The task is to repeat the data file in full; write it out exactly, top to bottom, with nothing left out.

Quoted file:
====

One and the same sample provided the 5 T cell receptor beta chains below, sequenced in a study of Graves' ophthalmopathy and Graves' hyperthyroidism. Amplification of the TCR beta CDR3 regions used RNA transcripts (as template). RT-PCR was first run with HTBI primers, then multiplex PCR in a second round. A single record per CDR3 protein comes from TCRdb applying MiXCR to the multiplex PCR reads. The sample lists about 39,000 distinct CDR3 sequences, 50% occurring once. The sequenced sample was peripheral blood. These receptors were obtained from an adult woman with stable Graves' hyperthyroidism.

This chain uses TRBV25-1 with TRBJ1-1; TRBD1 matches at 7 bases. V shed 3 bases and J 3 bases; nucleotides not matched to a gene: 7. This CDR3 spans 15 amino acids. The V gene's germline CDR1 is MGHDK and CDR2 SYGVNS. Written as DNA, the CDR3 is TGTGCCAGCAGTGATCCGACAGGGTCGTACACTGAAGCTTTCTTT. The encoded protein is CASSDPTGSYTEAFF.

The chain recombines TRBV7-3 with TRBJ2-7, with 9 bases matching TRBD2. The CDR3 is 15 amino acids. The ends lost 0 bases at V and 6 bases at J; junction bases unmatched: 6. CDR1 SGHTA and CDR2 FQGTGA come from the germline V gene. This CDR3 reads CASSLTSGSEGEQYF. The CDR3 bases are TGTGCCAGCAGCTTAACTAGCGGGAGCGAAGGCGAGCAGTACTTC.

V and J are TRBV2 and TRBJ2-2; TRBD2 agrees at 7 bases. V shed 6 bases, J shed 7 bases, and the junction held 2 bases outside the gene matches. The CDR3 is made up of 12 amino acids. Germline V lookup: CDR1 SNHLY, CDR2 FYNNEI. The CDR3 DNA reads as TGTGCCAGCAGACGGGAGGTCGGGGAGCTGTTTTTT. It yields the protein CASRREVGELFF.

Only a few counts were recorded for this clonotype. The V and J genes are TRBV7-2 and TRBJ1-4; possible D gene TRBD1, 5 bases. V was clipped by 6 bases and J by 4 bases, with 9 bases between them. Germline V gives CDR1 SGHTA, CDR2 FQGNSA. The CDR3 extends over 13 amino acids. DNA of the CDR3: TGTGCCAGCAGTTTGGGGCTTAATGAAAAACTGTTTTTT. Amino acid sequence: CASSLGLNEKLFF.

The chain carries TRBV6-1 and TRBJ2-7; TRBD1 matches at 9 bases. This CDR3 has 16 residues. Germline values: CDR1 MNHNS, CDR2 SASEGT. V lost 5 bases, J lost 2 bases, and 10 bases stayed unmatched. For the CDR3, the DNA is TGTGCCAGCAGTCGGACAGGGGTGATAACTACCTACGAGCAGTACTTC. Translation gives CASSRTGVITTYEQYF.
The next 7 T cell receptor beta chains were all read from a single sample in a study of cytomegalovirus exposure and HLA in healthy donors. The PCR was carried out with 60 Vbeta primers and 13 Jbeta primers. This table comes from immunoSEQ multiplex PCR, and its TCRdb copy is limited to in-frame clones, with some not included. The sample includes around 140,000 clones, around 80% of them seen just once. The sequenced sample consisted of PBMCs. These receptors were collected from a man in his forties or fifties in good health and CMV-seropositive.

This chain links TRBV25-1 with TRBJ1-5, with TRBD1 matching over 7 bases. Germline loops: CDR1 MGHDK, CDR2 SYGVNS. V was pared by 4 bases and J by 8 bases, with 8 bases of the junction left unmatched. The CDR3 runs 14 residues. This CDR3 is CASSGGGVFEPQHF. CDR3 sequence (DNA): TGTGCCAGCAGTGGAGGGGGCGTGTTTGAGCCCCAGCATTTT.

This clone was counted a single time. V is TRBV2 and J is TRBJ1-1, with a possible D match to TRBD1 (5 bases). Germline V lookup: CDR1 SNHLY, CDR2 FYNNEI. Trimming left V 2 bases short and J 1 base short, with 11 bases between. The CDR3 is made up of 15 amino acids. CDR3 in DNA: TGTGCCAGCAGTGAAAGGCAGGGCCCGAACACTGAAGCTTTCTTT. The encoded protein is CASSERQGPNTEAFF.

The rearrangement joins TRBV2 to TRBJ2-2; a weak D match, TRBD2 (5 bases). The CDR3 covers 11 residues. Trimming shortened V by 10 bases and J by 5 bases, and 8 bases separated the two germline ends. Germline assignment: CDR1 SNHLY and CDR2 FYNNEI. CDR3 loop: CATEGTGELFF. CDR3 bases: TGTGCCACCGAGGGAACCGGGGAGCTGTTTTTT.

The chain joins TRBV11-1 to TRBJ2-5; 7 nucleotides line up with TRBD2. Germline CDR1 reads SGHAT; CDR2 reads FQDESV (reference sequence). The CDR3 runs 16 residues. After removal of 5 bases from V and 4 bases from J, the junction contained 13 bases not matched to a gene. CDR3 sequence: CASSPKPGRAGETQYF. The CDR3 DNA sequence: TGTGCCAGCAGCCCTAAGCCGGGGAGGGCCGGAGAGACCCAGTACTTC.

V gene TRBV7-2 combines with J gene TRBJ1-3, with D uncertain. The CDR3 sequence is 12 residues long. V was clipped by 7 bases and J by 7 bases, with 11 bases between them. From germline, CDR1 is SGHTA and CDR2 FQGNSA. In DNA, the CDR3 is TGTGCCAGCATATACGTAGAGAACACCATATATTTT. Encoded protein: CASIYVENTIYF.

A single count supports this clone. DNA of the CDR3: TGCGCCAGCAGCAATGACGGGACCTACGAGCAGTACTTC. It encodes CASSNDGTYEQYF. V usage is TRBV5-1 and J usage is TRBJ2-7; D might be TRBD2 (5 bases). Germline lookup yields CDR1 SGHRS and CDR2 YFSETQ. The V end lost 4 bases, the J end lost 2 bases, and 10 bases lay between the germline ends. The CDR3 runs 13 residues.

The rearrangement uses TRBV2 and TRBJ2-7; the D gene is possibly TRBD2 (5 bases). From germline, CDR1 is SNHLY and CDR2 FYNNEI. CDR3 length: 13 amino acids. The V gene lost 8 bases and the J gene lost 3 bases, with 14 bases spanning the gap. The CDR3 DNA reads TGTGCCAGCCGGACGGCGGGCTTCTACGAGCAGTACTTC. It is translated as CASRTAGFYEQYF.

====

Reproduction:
One and the same sample provided the 5 T cell receptor beta chains below, sequenced in a study of Graves' ophthalmopathy and Graves' hyperthyroidism. Amplification of the TCR beta CDR3 regions used RNA transcripts (as template). RT-PCR was first run with HTBI primers, then multiplex PCR in a second round. A single record per CDR3 protein comes from TCRdb applying MiXCR to the multiplex PCR reads. The sample lists about 39,000 distinct CDR3 sequences, 50% occurring once. The sequenced sample was peripheral blood. These receptors were obtained from an adult woman with stable Graves' hyperthyroidism.

This chain uses TRBV25-1 with TRBJ1-1; TRBD1 matches at 7 bases. V shed 3 bases and J 3 bases; nucleotides not matched to a gene: 7. This CDR3 spans 15 amino acids. The V gene's germline CDR1 is MGHDK and CDR2 SYGVNS. Written as DNA, the CDR3 is TGTGCCAGCAGTGATCCGACAGGGTCGTACACTGAAGCTTTCTTT. The encoded protein is CASSDPTGSYTEAFF.

The chain recombines TRBV7-3 with TRBJ2-7, with 9 bases matching TRBD2. The CDR3 is 15 amino acids. The ends lost 0 bases at V and 6 bases at J; junction bases unmatched: 6. CDR1 SGHTA and CDR2 FQGTGA come from the germline V gene. This CDR3 reads CASSLTSGSEGEQYF. The CDR3 bases are TGTGCCAGCAGCTTAACTAGCGGGAGCGAAGGCGAGCAGTACTTC.

V and J are TRBV2 and TRBJ2-2; TRBD2 agrees at 7 bases. V shed 6 bases, J shed 7 bases, and the junction held 2 bases outside the gene matches. The CDR3 is made up of 12 amino acids. Germline V lookup: CDR1 SNHLY, CDR2 FYNNEI. The CDR3 DNA reads as TGTGCCAGCAGACGGGAGGTCGGGGAGCTGTTTTTT. It yields the protein CASRREVGELFF.

Only a few counts were recorded for this clonotype. The V and J genes are TRBV7-2 and TRBJ1-4; possible D gene TRBD1, 5 bases. V was clipped by 6 bases and J by 4 bases, with 9 bases between them. Germline V gives CDR1 SGHTA, CDR2 FQGNSA. The CDR3 extends over 13 amino acids. DNA of the CDR3: TGTGCCAGCAGTTTGGGGCTTAATGAAAAACTGTTTTTT. Amino acid sequence: CASSLGLNEKLFF.

The chain carries TRBV6-1 and TRBJ2-7; TRBD1 matches at 9 bases. This CDR3 has 16 residues. Germline values: CDR1 MNHNS, CDR2 SASEGT. V lost 5 bases, J lost 2 bases, and 10 bases stayed unmatched. For the CDR3, the DNA is TGTGCCAGCAGTCGGACAGGGGTGATAACTACCTACGAGCAGTACTTC. Translation gives CASSRTGVITTYEQYF.
The next 7 T cell receptor beta chains were all read from a single sample in a study of cytomegalovirus exposure and HLA in healthy donors. The PCR was carried out with 60 Vbeta primers and 13 Jbeta primers. This table comes from immunoSEQ multiplex PCR, and its TCRdb copy is limited to in-frame clones, with some not included. The sample includes around 140,000 clones, around 80% of them seen just once. The sequenced sample consisted of PBMCs. These receptors were collected from a man in his forties or fifties in good health and CMV-seropositive.

This chain links TRBV25-1 with TRBJ1-5, with TRBD1 matching over 7 bases. Germline loops: CDR1 MGHDK, CDR2 SYGVNS. V was pared by 4 bases and J by 8 bases, with 8 bases of the junction left unmatched. The CDR3 runs 14 residues. This CDR3 is CASSGGGVFEPQHF. CDR3 sequence (DNA): TGTGCCAGCAGTGGAGGGGGCGTGTTTGAGCCCCAGCATTTT.

This clone was counted a single time. V is TRBV2 and J is TRBJ1-1, with a possible D match to TRBD1 (5 bases). Germline V lookup: CDR1 SNHLY, CDR2 FYNNEI. Trimming left V 2 bases short and J 1 base short, with 11 bases between. The CDR3 is made up of 15 amino acids. CDR3 in DNA: TGTGCCAGCAGTGAAAGGCAGGGCCCGAACACTGAAGCTTTCTTT. The encoded protein is CASSERQGPNTEAFF.

The rearrangement joins TRBV2 to TRBJ2-2; a weak D match, TRBD2 (5 bases). The CDR3 covers 11 residues. Trimming shortened V by 10 bases and J by 5 bases, and 8 bases separated the two germline ends. Germline assignment: CDR1 SNHLY and CDR2 FYNNEI. CDR3 loop: CATEGTGELFF. CDR3 bases: TGTGCCACCGAGGGAACCGGGGAGCTGTTTTTT.

The chain joins TRBV11-1 to TRBJ2-5; 7 nucleotides line up with TRBD2. Germline CDR1 reads SGHAT; CDR2 reads FQDESV (reference sequence). The CDR3 runs 16 residues. After removal of 5 bases from V and 4 bases from J, the junction contained 13 bases not matched to a gene. CDR3 sequence: CASSPKPGRAGETQYF. The CDR3 DNA sequence: TGTGCCAGCAGCCCTAAGCCGGGGAGGGCCGGAGAGACCCAGTACTTC.

V gene TRBV7-2 combines with J gene TRBJ1-3, with D uncertain. The CDR3 sequence is 12 residues long. V was clipped by 7 bases and J by 7 bases, with 11 bases between them. From germline, CDR1 is SGHTA and CDR2 FQGNSA. In DNA, the CDR3 is TGTGCCAGCATATACGTAGAGAACACCATATATTTT. Encoded protein: CASIYVENTIYF.

A single count supports this clone. DNA of the CDR3: TGCGCCAGCAGCAATGACGGGACCTACGAGCAGTACTTC. It encodes CASSNDGTYEQYF. V usage is TRBV5-1 and J usage is TRBJ2-7; D might be TRBD2 (5 bases). Germline lookup yields CDR1 SGHRS and CDR2 YFSETQ. The V end lost 4 bases, the J end lost 2 bases, and 10 bases lay between the germline ends. The CDR3 runs 13 residues.

The rearrangement uses TRBV2 and TRBJ2-7; the D gene is possibly TRBD2 (5 bases). From germline, CDR1 is SNHLY and CDR2 FYNNEI. CDR3 length: 13 amino acids. The V gene lost 8 bases and the J gene lost 3 bases, with 14 bases spanning the gap. The CDR3 DNA reads TGTGCCAGCCGGACGGCGGGCTTCTACGAGCAGTACTTC. It is translated as CASRTAGFYEQYF.